If you need to get whomped upside the head with some slam-bang guitar, Seth Lee Jones is your go-to string-puller. The blues-rockin’ Oklahoman demonstrates his prowess on a powerhouse sampling of iconic blues covers on his latest outing, Flathead.
Clearly, Billy Gibbons’ fingers have been in Jones’ ears, creating a ZZTop-ian soundscape that resembles the output of that little ol’ band from Texas no matter who the original belonged to. Even Muddy’s “I Cant Be Satisfied” gets re-routed from Chicago to Texas for a gritty takeover that takes blues out of the big city back alleys and lets it run around unfettered in a rural Westerly direction.
Roosevelt Sykes’ 1936 slow drag, piano-driven bloozer “Drivin’ Wheel” now sounds like it just spun off ZZ Top’s sleek ’33 Coupe Eliminator and is careening madly down the highway behind them.
Don Williams had a career-defining hit in 1978 with “Tulsa Time,” written by North Carolina singer-songwriter Danny Flowers and covered the same year by Eric Clapton. Flowers was in Williams’ band, which was opening for Clapton at the time. Tulsa natives drummer Jamie Oldaker, bassist Carl Radle, and keyboardist Dick Sims were in Clapton’s band back then, and their contributions helped establish the Tulsa sound, a laid-back front porch rocker vibe a bit slower-paced than Clapton’s chunky take. Jones puts plenty of stank on his, splashing through a mess of Texas mud on his way to the promised land, wailing like Bob Seger fronting the Top.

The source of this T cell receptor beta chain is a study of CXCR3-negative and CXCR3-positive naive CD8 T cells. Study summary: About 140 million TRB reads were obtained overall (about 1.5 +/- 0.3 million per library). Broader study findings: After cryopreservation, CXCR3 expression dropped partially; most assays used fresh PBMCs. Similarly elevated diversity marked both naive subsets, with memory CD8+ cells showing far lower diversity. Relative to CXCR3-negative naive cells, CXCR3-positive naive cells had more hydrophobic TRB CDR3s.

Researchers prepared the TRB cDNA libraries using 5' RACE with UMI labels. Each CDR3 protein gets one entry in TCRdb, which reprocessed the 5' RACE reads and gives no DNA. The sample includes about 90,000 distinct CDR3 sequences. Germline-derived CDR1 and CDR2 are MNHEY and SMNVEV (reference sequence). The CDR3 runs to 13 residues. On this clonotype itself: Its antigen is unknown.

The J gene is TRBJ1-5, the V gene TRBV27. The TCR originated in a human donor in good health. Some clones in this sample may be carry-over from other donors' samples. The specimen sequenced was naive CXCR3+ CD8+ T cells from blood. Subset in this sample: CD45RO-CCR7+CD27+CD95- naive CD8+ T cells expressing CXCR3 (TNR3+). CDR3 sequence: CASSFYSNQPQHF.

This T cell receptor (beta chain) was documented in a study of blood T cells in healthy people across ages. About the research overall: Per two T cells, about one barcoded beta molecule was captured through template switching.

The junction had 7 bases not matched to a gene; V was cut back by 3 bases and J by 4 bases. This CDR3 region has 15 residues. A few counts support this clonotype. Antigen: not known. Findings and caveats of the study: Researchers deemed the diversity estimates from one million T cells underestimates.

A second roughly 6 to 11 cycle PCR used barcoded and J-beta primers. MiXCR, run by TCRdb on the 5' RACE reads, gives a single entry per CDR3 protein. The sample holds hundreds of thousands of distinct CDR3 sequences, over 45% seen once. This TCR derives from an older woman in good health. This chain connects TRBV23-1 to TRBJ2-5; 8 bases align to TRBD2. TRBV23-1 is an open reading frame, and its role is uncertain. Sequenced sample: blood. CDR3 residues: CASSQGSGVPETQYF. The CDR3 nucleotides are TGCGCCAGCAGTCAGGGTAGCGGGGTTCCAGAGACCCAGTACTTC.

“Mary Ann” was on Ray Charles’ 1957 eponymous debut, re-released as Hallelujah I Love Her So in 1962. It’s a tempo-switching, twitchy exercise in pre-funk. But where Charles takes a break from the Latin beat and gets all big-band soulful, Jones plops down a sizzling skillet full of greasy blues before going back to snapping at the heels of the samba-inducing melody line.
“You Gonna Wreck My Life” is Howlin’ Wolf at his bone-chilling best. No matter how bad you think you are, you ain’t gonna out howl the Wolf. Jones has enough sense and respect to cover the Wolf without trying to smother him, stretching out the relentless guitar jabs a tad, lubricating it with some Top grease.
More of Jones’ blooze whompin’ talents are on display in his contributions to 2020’s Back To Paradise: A Tulsa Tribute to Okie Music, but if you want to get the full frontal onslaught in Tulsa time, this is the place to be.